Soliciting consumer feedback is a critical part of the product design and development process. After all, how will you know what tweaks need to be made to your product prototype if you never ask your target consumers about their experience with it? However, soliciting consumer feedback is easier said than done. Surveys can be an excellent way to reach your customers. They tend to be cost effective, and with survey administration via email, mail, or mobile devices, you can easily reach faraway consumers. Furthermore, a broad range of data can be collected, and with survey software, data analysis has never been easier. However, any survey is only as good as its questions. How can you develop valuable survey questions to get more valuable consumer feedback? Be sure to keep the following in mind.

Pay attention to length

As a general rule of thumb, you want to make sure that consumers can complete a survey in around 5 to 10 minutes. That typically means no more than 40 questions. If for whatever reason you do need to ask more than 40 questions, you might want to consider rewarding the consumers for the time and effort it took them to complete the survey. For example, you might offer every participant an entry into a drawing for a chance to win a prize.

Remember, order matters

The order of your survey questions matters, and it matters significantly. First and foremost, you will want to put all demographic questions first. This is because people tend to drop off answering questions at the end of a survey. If you leave your demographic questions for last, you might not get that information, which is bound to be critical. Secondly, make sure your survey questions follow a logical thought pattern. That means starting out with broad questions first and gradually moving into more specific questions. If you delve right into highly specific questions, you might confuse the consumer, so it is far better to gradually ease into a topic.

Be aware of how you are phrasing questions

A good question that is poorly phrased will wreak absolute havoc on your survey results and could very well prevent you from getting the information you need. It isn’t just what you ask; it is how you ask it. You don’t want to inadvertently coerce your consumers into answering a question a certain way by implying that there is a right answer to the question or making using of assumptive language. When phrasing survey questions, be sure to keep the following in mind:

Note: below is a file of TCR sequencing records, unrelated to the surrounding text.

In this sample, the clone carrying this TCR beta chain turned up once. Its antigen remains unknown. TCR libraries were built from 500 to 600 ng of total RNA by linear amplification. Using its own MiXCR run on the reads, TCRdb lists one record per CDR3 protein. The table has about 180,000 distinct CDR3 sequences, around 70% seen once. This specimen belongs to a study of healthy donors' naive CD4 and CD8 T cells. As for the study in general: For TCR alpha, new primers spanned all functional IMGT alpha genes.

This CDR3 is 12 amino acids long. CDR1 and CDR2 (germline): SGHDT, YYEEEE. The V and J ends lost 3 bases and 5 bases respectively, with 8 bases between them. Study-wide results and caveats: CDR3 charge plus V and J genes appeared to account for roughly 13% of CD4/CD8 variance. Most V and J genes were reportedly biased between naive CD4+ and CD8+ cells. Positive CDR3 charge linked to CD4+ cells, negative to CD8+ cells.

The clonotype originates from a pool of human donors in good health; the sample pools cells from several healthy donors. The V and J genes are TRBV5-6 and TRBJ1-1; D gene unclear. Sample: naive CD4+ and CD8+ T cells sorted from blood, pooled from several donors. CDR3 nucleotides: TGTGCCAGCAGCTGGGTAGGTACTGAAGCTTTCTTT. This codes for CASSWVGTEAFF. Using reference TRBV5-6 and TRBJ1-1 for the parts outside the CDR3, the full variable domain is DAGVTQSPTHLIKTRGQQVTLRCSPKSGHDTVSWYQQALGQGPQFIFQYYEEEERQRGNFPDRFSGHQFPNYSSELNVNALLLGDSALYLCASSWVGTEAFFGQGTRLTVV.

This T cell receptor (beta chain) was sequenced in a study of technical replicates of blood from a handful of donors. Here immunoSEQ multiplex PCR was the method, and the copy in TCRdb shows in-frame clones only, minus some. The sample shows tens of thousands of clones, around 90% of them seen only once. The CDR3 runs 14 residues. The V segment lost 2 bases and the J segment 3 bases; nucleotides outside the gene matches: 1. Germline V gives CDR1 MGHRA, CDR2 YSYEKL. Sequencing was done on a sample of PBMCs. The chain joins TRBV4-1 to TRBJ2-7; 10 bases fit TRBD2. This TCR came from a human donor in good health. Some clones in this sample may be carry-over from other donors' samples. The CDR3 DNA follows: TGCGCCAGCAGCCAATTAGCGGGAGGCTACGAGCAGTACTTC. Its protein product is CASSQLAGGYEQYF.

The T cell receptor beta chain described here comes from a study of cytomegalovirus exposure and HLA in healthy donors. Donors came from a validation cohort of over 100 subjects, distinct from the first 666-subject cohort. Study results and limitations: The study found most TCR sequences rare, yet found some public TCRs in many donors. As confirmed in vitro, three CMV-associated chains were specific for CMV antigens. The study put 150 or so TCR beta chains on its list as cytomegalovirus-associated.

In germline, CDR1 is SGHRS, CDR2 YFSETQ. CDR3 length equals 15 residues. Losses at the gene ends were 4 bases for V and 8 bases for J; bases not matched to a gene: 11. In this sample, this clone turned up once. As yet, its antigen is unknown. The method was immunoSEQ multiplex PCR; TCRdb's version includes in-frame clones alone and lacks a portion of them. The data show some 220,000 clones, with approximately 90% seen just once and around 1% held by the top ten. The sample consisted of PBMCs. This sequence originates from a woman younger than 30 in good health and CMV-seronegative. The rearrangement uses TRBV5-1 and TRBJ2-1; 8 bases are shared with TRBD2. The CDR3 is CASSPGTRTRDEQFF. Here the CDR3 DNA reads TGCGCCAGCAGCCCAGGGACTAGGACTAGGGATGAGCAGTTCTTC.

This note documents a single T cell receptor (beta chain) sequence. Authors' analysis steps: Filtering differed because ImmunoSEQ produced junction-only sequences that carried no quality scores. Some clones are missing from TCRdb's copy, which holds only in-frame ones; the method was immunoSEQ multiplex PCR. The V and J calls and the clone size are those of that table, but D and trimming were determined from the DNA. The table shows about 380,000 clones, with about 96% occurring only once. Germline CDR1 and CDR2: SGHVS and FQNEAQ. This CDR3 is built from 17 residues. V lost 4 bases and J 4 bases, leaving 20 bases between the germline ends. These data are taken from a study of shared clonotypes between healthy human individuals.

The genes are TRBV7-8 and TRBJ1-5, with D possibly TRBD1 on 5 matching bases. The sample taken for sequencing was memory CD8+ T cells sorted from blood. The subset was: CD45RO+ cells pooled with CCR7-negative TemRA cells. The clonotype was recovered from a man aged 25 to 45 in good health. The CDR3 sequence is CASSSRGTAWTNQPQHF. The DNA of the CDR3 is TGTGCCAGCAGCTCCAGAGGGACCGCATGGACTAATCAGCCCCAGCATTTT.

• Avoid leading questions. There is a reason lawyers can’t ask leading questions in court! It is critical that your questions are objective. Leading questions are inherently biased and will skew the results of your survey.
  • Don’t make assumptions. Don’t make assumptions about how consumers will answer the question. For example, let’s say you are testing a new piece of software with a focus group. A question like, “what was your favorite part about the software,” assumes that the consumer liked the software and had a positive experience with it. Don’t make those kinds of assumptions — perhaps the consumer had a horrible experience using the software and didn’t like anything about it.
  • Avoid coercive language. When crafting a survey, don’t try to coerce consumers into answering the way you want them to. Remember, feedback is only useful and viable when it accurately reflects the actual wants, needs, and feelings of the consumers. In most cases, coercive language is subtle and inadvertent, but it can have a big impact, so always double check to make sure that all language used is objective and neutral.

The bottom line? A well-crafted, well-thought-out survey can be an excellent way to collect valuable consumer input for the product design process.

Pivot International is a product design, development, and manufacturing firm with strengths in software development, electrical engineering, mechanical engineering, and industrial design. If you are interested in engineering a new product or updating an existing product, contact us at 1-877-206-5001 or request your free consultation today.